Down and Dirty

Written by Burt Braunius /
April 15, 2014

Henry Ward Beecher spoke of the morality of Christian faith like this: “Religion means work. Religion means work in a dirty world. Religion means peril… Religion means transformation. The world is to be cleaned by somebody; and you are not called of God if you are ashamed to scour and scrub.”Sometimes we make too little of our faith. We let it become too tiny, too private, too pious. But the Christianity of the Bible is a deep Christianity. When we think about what Jesus went through, there are a lot of words that could be used: tremendous! incredible! overwhelming! awesome! But when we look at the cross of Jesus one word that can never be used is “easy”! To call it that would be a sacrilege!

The same is true for an “easy” Christianity that buttons itself up in the coziness of warm feelings and private thoughts, without clothing others and acting on principles of moral responsibility. We would do well to call such an attitude sin.

Lee Sharpe remembers a childhood incident that made a permanent impact on his life. It was the spring of the year and his father wanted to get the garden ready for planting. When he took his hoe and rake from the shed, both needed repair. He dropped them off at Trussel’s blacksmith shop saying, “Whenever you can get around to it, I’d appreciate it if you could fix these. I know it’s not much, and I hate to bother you with it.”

Mr. Trussel said it was no problem; he’d look after it. Several days later he called to say that the tools were fixed and ready. Mr. Sharpe could pick them up anytime.

Lee went with his father that afternoon to get them. Mr. Trussel had done a fine job. But when Lee’s Dad asked, “How much do I owe you?”,  Mr. Trussel shrugged his shoulders and replied, “Don’t worry about it. My pleasure.”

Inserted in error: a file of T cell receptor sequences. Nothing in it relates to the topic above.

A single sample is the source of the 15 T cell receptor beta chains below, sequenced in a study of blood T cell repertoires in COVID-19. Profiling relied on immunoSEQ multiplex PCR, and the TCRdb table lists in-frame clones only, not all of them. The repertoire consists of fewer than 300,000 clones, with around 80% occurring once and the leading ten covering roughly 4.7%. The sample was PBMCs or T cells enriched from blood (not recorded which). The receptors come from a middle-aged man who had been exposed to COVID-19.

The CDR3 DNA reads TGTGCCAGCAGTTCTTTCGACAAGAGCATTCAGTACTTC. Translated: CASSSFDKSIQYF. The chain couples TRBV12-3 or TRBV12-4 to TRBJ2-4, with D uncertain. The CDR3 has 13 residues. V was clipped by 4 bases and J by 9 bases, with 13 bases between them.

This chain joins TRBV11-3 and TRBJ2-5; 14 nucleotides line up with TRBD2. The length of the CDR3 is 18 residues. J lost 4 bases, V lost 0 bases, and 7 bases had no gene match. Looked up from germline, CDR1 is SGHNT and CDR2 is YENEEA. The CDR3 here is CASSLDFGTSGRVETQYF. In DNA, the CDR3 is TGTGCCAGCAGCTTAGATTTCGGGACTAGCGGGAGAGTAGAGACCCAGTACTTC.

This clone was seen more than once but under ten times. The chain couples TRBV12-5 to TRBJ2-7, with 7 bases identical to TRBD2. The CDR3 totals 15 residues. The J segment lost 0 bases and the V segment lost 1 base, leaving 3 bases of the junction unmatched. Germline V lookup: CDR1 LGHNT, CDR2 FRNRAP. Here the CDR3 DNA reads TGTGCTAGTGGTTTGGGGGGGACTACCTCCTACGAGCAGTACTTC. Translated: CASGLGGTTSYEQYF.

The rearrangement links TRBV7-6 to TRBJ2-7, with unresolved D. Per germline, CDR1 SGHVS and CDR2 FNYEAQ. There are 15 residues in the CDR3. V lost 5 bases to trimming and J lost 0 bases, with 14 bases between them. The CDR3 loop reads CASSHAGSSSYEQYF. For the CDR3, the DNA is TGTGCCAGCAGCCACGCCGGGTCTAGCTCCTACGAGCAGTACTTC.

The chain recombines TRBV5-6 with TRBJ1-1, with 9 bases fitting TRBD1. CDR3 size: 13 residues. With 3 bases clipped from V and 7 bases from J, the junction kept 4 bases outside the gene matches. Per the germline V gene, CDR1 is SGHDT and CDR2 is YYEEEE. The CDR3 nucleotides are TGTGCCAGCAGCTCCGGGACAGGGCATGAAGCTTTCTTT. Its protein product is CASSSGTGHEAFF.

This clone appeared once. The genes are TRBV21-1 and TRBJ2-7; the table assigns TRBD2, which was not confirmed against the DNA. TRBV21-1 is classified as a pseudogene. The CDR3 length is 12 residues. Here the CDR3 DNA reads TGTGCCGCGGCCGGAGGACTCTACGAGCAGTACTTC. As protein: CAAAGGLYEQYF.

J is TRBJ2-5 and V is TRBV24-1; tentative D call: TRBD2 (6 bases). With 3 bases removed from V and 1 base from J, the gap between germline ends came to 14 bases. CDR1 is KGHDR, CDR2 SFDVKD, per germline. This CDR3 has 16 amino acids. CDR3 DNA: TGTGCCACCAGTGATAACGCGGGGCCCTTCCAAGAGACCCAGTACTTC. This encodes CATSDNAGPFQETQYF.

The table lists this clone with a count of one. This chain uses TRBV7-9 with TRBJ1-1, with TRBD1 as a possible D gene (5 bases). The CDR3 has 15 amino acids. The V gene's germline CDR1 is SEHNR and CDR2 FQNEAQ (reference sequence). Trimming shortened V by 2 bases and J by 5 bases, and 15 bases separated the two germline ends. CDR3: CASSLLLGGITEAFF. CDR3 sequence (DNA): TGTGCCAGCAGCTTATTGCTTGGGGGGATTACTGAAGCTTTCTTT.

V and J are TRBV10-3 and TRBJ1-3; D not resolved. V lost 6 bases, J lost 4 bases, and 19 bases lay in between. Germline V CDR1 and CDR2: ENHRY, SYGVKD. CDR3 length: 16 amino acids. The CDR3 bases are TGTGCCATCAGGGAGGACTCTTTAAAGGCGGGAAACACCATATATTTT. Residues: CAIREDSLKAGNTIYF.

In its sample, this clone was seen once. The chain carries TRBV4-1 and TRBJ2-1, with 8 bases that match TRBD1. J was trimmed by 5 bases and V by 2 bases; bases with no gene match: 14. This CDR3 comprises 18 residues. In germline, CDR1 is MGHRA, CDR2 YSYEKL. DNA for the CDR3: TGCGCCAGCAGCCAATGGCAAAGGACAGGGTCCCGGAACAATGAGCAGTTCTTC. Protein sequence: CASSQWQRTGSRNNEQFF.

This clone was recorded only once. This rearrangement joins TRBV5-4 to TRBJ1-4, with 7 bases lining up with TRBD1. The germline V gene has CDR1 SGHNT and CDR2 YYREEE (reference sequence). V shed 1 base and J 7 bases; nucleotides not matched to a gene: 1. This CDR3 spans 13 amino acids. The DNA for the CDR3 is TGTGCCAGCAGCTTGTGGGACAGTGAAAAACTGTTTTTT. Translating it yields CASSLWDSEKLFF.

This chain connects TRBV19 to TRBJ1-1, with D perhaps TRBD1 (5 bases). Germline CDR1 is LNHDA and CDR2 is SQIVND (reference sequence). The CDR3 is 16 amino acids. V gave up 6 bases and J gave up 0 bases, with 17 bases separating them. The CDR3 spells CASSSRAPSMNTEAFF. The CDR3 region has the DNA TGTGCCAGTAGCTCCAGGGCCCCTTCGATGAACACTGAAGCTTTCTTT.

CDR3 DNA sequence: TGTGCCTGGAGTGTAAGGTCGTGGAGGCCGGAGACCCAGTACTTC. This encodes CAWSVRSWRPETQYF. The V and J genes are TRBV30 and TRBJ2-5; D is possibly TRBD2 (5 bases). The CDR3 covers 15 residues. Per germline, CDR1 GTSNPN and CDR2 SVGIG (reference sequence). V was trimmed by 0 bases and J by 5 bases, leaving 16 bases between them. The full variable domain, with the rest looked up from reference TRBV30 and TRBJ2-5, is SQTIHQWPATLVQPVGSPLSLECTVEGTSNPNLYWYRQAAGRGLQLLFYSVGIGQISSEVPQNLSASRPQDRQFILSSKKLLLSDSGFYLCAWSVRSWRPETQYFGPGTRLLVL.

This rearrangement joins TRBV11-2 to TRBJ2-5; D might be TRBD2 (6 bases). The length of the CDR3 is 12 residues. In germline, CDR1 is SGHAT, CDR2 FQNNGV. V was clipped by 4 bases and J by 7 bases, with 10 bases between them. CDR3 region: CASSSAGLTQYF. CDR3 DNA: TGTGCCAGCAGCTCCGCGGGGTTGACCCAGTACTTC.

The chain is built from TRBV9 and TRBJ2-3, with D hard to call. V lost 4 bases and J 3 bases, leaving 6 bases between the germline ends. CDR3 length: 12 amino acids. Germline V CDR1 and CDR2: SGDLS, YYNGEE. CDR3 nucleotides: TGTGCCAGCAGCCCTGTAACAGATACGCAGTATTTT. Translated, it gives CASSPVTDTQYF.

That didn’t sit right with Mr. Sharpe. He was a fair man and wanted to pay a fair price for a fair hour of work. He took out his wallet and tried to shove some money into Mr. Trussel’s hands. The blacksmith, however, adamantly refused. He held up his hands and said, “Sid, can’t you let a man do something now and then  just to stretch his soul?”

Young Lee carried that incident with him for the rest of his life. It was, for him, a vision of integrity: Mr. Trussel spoke and lived the faith he believed.

Like Mr. Trussel, Church Leadership Center supports leaders who are persons of integrity and grace. As with the words of Henry Ward Beecher, CLC participants serve from the bottom up rather than from the top down. They are typically grass-roots ministers. Their calling and service is from within and to the life of a specific congregation.

At CLC, we are passionate about coming alongside leaders who want to grow, want to reach, want to stretch, and want to develop habits of responsive and responsible Christianity. Contact us today, and let’s begin a new partnership.

With thanks to Dr. Wayne Brouwer for this article. He is a board member and theological editor of CLC.




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